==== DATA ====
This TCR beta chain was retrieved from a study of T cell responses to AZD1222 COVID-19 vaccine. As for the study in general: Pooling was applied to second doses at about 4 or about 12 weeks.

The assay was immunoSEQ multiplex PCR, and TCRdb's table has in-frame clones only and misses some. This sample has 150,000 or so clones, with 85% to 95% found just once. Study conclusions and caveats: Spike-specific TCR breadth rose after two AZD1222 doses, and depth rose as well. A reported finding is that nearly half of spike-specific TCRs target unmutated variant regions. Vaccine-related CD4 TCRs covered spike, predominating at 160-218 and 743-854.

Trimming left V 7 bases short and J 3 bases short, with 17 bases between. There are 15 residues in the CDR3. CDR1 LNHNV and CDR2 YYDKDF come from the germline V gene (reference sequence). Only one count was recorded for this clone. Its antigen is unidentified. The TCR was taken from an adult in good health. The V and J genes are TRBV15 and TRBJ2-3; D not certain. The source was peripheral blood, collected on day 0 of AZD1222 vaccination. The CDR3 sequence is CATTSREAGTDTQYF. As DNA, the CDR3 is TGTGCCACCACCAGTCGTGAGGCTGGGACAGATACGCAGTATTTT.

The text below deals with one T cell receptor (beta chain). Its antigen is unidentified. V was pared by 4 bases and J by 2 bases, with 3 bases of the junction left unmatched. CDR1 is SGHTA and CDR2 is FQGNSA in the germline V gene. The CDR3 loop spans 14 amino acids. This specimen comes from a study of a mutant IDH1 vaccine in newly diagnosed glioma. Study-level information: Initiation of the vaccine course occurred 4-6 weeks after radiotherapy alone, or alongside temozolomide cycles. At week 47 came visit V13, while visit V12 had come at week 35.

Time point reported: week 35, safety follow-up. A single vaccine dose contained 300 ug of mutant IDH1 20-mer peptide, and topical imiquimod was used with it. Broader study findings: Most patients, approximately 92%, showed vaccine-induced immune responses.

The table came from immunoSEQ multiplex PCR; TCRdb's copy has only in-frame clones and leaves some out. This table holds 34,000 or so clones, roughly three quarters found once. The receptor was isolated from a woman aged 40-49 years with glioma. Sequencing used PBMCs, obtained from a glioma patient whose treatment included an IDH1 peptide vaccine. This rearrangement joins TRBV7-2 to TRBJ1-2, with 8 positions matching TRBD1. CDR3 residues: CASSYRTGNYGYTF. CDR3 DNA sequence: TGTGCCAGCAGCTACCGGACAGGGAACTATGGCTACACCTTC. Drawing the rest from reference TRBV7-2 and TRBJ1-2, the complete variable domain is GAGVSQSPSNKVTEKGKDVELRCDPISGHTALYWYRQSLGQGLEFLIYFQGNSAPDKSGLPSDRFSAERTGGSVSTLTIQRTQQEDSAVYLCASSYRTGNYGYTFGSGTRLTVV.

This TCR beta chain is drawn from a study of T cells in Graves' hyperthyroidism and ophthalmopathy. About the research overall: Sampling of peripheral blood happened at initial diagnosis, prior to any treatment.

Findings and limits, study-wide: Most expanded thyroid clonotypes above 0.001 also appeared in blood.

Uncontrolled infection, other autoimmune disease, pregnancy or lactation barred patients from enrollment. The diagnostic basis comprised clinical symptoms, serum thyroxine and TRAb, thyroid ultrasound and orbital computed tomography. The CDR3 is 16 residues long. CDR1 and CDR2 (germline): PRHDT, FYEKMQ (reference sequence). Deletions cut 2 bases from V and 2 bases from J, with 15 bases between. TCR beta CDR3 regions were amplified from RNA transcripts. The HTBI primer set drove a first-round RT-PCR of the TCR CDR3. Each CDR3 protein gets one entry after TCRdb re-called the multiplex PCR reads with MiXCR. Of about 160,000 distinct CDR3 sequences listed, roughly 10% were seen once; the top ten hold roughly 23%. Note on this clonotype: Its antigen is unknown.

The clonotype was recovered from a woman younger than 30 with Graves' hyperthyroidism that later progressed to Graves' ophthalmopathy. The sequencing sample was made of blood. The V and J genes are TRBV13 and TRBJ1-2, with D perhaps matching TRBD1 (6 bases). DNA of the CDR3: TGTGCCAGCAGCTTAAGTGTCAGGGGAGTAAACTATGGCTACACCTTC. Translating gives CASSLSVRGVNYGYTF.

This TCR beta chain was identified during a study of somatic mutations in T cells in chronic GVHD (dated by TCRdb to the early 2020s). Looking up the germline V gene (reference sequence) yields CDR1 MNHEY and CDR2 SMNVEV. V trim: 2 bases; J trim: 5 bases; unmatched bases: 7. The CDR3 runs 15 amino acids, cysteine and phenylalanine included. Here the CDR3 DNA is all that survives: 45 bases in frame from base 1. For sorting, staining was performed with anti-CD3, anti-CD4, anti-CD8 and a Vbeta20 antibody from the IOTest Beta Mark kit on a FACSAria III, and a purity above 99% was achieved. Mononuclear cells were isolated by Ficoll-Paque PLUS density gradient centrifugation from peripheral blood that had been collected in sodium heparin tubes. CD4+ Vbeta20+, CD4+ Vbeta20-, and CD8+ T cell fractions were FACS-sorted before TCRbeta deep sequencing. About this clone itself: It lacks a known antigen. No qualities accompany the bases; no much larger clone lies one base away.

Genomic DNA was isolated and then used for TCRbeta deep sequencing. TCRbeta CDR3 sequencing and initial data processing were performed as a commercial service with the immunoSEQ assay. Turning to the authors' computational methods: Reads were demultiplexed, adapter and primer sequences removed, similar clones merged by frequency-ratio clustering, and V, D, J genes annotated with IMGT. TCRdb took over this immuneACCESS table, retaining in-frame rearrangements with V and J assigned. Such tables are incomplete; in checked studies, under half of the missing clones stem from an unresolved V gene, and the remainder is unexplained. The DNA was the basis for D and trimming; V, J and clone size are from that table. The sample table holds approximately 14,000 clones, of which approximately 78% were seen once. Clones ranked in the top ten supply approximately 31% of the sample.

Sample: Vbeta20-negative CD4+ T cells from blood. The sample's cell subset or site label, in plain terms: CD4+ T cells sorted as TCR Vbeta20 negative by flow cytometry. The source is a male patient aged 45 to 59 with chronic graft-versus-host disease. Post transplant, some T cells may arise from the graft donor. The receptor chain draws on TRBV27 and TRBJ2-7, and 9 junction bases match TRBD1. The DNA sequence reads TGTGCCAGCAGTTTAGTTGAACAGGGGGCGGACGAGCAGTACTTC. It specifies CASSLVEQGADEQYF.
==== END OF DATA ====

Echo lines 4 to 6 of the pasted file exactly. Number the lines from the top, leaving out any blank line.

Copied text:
The text below deals with one T cell receptor (beta chain). Its antigen is unidentified. V was pared by 4 bases and J by 2 bases, with 3 bases of the junction left unmatched. CDR1 is SGHTA and CDR2 is FQGNSA in the germline V gene. The CDR3 loop spans 14 amino acids. This specimen comes from a study of a mutant IDH1 vaccine in newly diagnosed glioma. Study-level information: Initiation of the vaccine course occurred 4-6 weeks after radiotherapy alone, or alongside temozolomide cycles. At week 47 came visit V13, while visit V12 had come at week 35.

Time point reported: week 35, safety follow-up. A single vaccine dose contained 300 ug of mutant IDH1 20-mer peptide, and topical imiquimod was used with it. Broader study findings: Most patients, approximately 92%, showed vaccine-induced immune responses.

The table came from immunoSEQ multiplex PCR; TCRdb's copy has only in-frame clones and leaves some out. This table holds 34,000 or so clones, roughly three quarters found once. The receptor was isolated from a woman aged 40-49 years with glioma. Sequencing used PBMCs, obtained from a glioma patient whose treatment included an IDH1 peptide vaccine. This rearrangement joins TRBV7-2 to TRBJ1-2, with 8 positions matching TRBD1. CDR3 residues: CASSYRTGNYGYTF. CDR3 DNA sequence: TGTGCCAGCAGCTACCGGACAGGGAACTATGGCTACACCTTC. Drawing the rest from reference TRBV7-2 and TRBJ1-2, the complete variable domain is GAGVSQSPSNKVTEKGKDVELRCDPISGHTALYWYRQSLGQGLEFLIYFQGNSAPDKSGLPSDRFSAERTGGSVSTLTIQRTQQEDSAVYLCASSYRTGNYGYTFGSGTRLTVV.